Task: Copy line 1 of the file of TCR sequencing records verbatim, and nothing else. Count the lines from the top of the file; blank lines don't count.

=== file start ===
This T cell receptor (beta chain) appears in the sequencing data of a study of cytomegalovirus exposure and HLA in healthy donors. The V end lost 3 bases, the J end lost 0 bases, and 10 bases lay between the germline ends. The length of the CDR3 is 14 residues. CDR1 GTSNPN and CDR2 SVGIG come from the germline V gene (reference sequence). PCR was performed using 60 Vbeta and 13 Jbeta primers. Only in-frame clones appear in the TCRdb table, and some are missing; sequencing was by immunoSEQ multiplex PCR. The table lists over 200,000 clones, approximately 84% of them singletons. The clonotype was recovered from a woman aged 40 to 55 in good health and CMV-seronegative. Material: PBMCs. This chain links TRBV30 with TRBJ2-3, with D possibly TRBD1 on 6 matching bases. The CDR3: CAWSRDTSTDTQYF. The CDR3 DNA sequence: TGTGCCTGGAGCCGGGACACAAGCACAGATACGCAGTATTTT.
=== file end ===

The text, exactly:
This T cell receptor (beta chain) appears in the sequencing data of a study of cytomegalovirus exposure and HLA in healthy donors. The V end lost 3 bases, the J end lost 0 bases, and 10 bases lay between the germline ends. The length of the CDR3 is 14 residues. CDR1 GTSNPN and CDR2 SVGIG come from the germline V gene (reference sequence). PCR was performed using 60 Vbeta and 13 Jbeta primers. Only in-frame clones appear in the TCRdb table, and some are missing; sequencing was by immunoSEQ multiplex PCR. The table lists over 200,000 clones, approximately 84% of them singletons. The clonotype was recovered from a woman aged 40 to 55 in good health and CMV-seronegative. Material: PBMCs. This chain links TRBV30 with TRBJ2-3, with D possibly TRBD1 on 6 matching bases. The CDR3: CAWSRDTSTDTQYF. The CDR3 DNA sequence: TGTGCCTGGAGCCGGGACACAAGCACAGATACGCAGTATTTT.